Tag Archives: Science-fiction

Fiction River 21

Couverture du Fiction River no 21 Avec mon nom sur la couverture!

Cover of the Fiction River 21, this issue edited by Kerrie L. Hugues, with my funny SF story  Closing the Big Bang.  The Fiction River collection is directed by Dean Wesley Smith and Kristine Kathryn Rusch.

Still basking in the thrill of reading my name on the cover and the warm and glowing introduction that Kristine wrote for the story.

Get your copy on Amazon.com, Amazon Canada or Kobo!

 

Occupied October

This October is such a busy month that I am lagging behing my posts.

So here is a placeholder post while I organize the mailing of my SF novels overseas, make frenetic preparations for my  depart for the Utopiales festival, and put up new e-books, tinker with websites, recuperate from my Oakville half marathon­ race… and run to a scout camp this week-end!

More dealines piling on

So the next Signing table comics will have to wait a little!

A Cousin Named Entropy

The latest issue of Galaxies includes my SF short-story, La Cousine Entropie (A Cousin named Entropy).

This is my third publication in this French SF magazine, occurring shortly after my publication in Géante Rouge 23. La cousine Entropie  is a long-winded, galaxy-spanning hard SF story, with some bits of humor. And there is more than one cousin…

IMG_0420 Galaxies40EnveloppeW

The text was commissioned by Jean-Pierre Laigle, who sent me an extensive article on the topic of cosmanthropy (that you’ll find in this issue).

Cosmanthropy?

Imagine humans colonizing the entire volume of space, not only planet surfaces, without environmental suits. That trope is less often exploited in science fiction, because of the challenges. Three authors who addressed this topic are interviewed: Jorge Luiz Caliph (Contact diagrams), Laurent Genefort (Thick-skins) and Linda Nagata (The tides of Saturn, which is published in French in this issue).

I remember reading with pleasure Les Peaux Epaisses (Thick Skins) by Laurent Genefort, featuring gen-modified workers in order to survive in the vacuum (and shamefully exploited). I am reading Memory by Linda Nagata, a planet-opera.

Spider and Jeanne Robinson had created Star Dance, a title also mentioned in the article by Jean-Pierre. Star Dance chronicle the birth of Homo caelestis. Jeanne was an accomplished dancer and very Zen. She left us, regretfully in 2010, but the Star Dance project page is still there to make us dream.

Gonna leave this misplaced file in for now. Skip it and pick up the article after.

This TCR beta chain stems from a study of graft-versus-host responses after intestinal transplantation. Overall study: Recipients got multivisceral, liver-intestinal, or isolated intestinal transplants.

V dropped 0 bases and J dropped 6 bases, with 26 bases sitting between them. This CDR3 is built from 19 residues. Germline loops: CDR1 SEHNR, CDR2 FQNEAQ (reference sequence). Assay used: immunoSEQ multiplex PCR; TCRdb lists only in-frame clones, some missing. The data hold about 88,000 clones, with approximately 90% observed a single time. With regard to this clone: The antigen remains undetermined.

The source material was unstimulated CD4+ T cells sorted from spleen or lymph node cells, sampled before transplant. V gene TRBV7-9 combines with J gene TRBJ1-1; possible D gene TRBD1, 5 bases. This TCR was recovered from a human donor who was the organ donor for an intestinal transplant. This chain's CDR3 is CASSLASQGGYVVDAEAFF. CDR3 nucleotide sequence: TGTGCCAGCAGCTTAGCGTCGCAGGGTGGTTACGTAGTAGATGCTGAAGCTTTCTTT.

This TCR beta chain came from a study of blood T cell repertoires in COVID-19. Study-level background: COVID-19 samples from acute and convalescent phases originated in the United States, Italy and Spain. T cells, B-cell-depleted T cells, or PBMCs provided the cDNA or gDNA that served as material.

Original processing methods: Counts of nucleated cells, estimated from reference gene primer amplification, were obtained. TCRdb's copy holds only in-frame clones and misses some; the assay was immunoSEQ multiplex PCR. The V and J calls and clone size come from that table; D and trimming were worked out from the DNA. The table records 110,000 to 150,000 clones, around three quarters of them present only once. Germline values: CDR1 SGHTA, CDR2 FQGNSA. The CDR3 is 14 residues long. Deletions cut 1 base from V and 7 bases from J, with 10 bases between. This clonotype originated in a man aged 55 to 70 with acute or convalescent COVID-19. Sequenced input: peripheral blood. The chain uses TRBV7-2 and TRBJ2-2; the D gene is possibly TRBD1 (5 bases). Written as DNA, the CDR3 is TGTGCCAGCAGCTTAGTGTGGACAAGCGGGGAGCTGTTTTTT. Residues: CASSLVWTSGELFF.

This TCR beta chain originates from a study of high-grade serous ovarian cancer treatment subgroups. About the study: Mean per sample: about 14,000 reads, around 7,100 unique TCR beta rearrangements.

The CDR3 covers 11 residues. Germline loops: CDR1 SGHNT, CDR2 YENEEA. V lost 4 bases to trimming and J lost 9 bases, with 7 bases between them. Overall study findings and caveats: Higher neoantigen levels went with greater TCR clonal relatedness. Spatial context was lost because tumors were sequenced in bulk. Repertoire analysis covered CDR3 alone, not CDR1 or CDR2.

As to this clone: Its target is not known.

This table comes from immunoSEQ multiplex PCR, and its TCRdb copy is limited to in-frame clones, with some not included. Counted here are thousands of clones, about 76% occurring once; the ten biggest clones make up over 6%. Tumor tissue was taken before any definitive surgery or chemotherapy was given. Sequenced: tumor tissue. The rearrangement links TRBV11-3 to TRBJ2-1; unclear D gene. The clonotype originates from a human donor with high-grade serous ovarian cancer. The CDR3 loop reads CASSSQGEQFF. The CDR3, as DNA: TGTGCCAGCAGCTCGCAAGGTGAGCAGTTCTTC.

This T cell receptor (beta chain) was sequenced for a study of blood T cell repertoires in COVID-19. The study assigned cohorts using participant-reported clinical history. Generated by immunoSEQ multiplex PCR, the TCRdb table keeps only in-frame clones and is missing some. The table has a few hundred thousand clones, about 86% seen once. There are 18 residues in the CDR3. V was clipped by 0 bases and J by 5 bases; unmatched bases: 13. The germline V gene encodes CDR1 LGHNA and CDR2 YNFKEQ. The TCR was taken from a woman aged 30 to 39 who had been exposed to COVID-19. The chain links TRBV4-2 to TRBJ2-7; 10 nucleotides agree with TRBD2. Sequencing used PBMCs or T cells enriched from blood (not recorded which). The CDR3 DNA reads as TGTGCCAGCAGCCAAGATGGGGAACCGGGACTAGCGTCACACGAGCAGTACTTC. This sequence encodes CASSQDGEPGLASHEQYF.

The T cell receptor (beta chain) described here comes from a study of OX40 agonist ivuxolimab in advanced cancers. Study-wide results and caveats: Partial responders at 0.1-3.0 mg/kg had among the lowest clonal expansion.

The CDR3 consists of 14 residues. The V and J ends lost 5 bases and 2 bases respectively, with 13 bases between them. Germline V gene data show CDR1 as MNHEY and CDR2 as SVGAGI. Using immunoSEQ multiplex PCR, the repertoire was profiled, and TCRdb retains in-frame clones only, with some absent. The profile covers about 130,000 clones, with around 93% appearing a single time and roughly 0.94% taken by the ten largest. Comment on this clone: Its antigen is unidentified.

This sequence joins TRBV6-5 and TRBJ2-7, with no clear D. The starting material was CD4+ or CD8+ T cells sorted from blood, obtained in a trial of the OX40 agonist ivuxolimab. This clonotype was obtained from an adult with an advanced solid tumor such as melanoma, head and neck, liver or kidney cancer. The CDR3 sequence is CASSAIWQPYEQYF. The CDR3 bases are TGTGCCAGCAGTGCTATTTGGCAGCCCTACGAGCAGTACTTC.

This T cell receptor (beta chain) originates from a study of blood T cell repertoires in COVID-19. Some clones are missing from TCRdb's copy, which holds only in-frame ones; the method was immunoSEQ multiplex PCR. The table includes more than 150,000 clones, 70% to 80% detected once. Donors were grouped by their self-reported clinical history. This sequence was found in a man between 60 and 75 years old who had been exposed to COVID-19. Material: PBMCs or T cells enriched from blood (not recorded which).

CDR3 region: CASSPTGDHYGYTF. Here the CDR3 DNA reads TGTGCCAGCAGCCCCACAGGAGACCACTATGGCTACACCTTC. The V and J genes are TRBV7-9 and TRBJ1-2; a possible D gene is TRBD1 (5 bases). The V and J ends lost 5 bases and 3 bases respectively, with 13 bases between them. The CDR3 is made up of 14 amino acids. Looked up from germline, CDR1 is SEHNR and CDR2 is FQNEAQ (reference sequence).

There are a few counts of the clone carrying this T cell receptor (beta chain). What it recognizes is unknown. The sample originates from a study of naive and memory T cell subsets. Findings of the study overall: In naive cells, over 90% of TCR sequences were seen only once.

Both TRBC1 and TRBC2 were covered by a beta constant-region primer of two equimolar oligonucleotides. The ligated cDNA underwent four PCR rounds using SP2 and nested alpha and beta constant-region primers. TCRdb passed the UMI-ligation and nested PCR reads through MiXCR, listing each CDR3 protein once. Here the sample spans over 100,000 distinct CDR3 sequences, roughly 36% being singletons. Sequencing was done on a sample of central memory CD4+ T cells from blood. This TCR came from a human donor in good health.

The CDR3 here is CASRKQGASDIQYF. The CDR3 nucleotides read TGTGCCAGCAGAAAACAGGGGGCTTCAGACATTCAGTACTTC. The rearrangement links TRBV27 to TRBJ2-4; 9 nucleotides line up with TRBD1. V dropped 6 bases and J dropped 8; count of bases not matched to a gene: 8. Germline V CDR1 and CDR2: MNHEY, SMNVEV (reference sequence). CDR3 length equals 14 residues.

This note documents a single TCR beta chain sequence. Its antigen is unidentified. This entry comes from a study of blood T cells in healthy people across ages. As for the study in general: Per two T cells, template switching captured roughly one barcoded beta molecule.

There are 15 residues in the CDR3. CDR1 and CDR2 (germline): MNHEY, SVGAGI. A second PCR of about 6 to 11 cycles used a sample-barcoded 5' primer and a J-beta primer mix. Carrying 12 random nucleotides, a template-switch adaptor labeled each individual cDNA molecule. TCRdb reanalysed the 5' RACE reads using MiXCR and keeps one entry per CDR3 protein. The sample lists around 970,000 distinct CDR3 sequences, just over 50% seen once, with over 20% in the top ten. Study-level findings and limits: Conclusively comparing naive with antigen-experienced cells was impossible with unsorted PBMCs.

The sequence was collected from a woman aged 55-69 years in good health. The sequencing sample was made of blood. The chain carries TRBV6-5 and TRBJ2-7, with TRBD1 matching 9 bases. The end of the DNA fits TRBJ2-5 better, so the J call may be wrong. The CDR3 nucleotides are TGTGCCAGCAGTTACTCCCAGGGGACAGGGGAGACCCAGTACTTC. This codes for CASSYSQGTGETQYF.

What Tears Us Down

 

92WhatTearsUsDown

 

Reactions to the Brussels attacks on social media have devolved into an ugly blame game that solves nothing.  And a fierce joy explodes when some assumptions reinforces our established prejudices!

Unfortunately, Facebook is an easy outlet. Compared to what one can express safely in the lounge with friends, the audience is the entire planet.

During my meeting in Oregon with pros writers, an important directive (given along with  the earthquake and tsunami warnings) was “Do not talk about politics!” Many of my professional colleagues chose not to intervene on heated Internet debates  (and in the USA, they are in elections!) as they have lost too many friends .

I could talk in length about the origins of the scourge, and the mental conditioning that is now called “radicalization”. Mental cages grow everywhere, sects or radicals recruit even the young educated or the rich (Patty Hearst, anyone?)

It only takes a small seed of frustration, fueled by the fertilizer of prejudice. Over time, the mental cage produces its evil flowers, sweet fruits of hatred providing a “hit” of pleasure, inflating the ego with the steroids of a “good” cause.

I could also talk about polluters of sources, spreading seeds of anger in the medias. Those professionnals emits a thinly veiled call to the lynching of a religious community or ethnic group, deemed guilty  by association because some of the assassins may have been recruited among them.